Your say

Have say on plan for small building blocks

Wollondilly Council recently advertised a planning proposal to rezone land adjoining Oakdale Public School.

Unfortunately, unless residents of Oakdale went on to the council website, they would not be aware that a large subdivision between the school and the private road is proposed to have about 100 building blocks with a minimum size of 450 square metres and no larger than 700 square metres.

Access to these blocks would be off Burragorang Road and Blatman Avenue.

The school is on the corner of these two roads with no footpath at all on Blatman Avenue.

I have no problem with sensible development in Oakdale, but with most house blocks about 1000 square metres, I fail to see that this development is in our best interests.

I was under the impression that Wollondilly Council was interested in protecting our rural heritage and the lifestyle that we all enjoy.

However, I oppose cramming 100 blocks of this size in this area as it does not represent rural living.

I urge people to put their views forward to Wollondilly Council and their elected councillors.

Neil Gorman, Oakdale

Poor planning

I have become very concerned about the developments planned for Appin, with lack of foresight and planning of any description in regards to basics such as play areas, schools, recreation spaces etc.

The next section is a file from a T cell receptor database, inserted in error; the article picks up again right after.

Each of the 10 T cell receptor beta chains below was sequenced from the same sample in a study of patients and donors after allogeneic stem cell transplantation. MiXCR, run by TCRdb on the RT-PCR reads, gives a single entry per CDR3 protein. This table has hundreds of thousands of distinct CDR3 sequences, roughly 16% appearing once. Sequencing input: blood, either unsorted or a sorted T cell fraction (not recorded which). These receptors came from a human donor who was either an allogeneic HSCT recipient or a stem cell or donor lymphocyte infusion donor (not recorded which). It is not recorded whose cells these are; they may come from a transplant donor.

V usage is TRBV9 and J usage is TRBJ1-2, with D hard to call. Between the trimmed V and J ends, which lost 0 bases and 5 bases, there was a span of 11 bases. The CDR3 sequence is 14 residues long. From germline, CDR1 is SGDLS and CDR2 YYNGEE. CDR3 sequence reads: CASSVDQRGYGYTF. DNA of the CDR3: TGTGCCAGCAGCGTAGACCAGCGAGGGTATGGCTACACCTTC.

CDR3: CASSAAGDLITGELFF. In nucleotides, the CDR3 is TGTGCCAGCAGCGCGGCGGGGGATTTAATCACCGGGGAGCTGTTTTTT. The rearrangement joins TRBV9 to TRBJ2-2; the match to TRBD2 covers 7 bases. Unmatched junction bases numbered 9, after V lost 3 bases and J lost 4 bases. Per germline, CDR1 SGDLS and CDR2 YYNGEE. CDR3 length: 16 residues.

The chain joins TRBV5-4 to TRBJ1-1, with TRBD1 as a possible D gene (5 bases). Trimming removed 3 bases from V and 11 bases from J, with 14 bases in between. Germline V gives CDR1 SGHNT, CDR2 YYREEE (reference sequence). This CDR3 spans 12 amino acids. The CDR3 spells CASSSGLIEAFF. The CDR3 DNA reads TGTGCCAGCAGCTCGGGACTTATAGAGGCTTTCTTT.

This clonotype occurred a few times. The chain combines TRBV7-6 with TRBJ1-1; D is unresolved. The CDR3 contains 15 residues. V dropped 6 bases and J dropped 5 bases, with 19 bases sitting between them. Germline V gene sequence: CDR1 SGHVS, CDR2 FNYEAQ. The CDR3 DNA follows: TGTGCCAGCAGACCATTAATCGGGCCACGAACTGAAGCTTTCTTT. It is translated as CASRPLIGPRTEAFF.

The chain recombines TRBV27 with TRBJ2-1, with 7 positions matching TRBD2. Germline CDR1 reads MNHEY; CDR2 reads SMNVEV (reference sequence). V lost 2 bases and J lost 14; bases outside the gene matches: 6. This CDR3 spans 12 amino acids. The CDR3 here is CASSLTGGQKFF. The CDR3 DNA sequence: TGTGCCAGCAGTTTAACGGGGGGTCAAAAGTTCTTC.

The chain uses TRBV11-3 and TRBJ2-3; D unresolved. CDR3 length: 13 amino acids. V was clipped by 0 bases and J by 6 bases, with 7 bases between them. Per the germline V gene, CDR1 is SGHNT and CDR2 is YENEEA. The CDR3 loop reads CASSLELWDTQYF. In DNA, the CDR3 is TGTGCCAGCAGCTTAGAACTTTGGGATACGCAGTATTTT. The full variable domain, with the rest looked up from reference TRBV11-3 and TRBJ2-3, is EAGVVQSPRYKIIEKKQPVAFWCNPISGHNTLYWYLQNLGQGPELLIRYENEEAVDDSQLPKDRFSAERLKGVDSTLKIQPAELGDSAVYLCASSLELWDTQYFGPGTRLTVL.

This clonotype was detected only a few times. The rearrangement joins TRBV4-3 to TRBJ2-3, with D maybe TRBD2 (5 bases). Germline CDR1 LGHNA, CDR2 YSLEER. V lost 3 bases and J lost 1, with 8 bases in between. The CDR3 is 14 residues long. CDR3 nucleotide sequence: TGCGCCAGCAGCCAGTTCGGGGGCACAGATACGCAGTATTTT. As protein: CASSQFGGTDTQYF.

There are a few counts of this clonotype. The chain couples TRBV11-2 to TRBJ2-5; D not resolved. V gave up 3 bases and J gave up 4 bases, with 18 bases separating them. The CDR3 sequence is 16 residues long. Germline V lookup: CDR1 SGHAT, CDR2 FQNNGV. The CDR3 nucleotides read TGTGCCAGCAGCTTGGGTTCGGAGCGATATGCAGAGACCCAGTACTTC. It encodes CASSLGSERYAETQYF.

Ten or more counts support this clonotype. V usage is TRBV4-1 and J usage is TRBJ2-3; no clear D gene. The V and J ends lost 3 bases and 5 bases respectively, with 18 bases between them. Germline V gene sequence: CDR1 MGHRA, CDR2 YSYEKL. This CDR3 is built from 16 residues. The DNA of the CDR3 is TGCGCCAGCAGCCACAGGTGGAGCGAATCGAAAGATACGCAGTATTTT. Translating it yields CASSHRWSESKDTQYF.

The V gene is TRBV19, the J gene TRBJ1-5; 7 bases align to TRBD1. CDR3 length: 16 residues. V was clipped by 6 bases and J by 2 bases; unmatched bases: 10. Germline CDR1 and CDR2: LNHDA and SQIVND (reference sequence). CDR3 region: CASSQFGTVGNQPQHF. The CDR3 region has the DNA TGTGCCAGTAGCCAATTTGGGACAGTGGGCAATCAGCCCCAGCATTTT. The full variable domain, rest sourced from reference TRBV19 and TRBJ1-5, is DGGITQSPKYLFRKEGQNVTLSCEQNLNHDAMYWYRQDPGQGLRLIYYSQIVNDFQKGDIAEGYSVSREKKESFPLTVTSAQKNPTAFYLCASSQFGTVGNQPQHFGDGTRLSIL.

Pollution, the local environment and endangered bushland have been ignored in a set of community workshops paying lip service to our constant requests to be heard.

What purpose do these serve?

Why is Wollondilly Council considering for a moment adding 18,000 homes to feed onto Appin Road, when every study of the area in the past has stated Appin is unsuitable for many reasons? Money.

We will not be silenced and the community speaks.

Kerry Bender, Appin

Marriage inequality

In reference to "marriage equality".

Let me assure you that there is no equality in marriage.

For example, my husband was 19 years older than me and when he reached the age of being able to receive the aged pension he was not eligible due to the fact that I had a well-paid career.

Another example of inequality is now that I am a widow, should I contemplate a permanent relationship with a gentleman whether it be in marriage or in a de facto relationship, once again he and I would be penalised, firstly because I still work and he would lose his pension and secondly if we live together irrespective of being married or not, he would have a claim on my property and therefore cause anguish to my children and visa versa.

So where is the equality?

Are these laws going to apply to gay couples who wish to walk down the aisle?

Secondly, are all the gay couples who do not wish to take legal vows be regarded as living in a de facto relationship and therefore be penalised as I am?

There are also many gay couples who do not openly admit that they are in a relationship.

Are these couples going to be tracked down by the authorities in relation to receiving social security payments and is their property to become a matter of contention?

The legalities are endless.

In my opinion all these areas need discussion, community consultation and the government examining the implications.

Louisa Singleman, Lakesland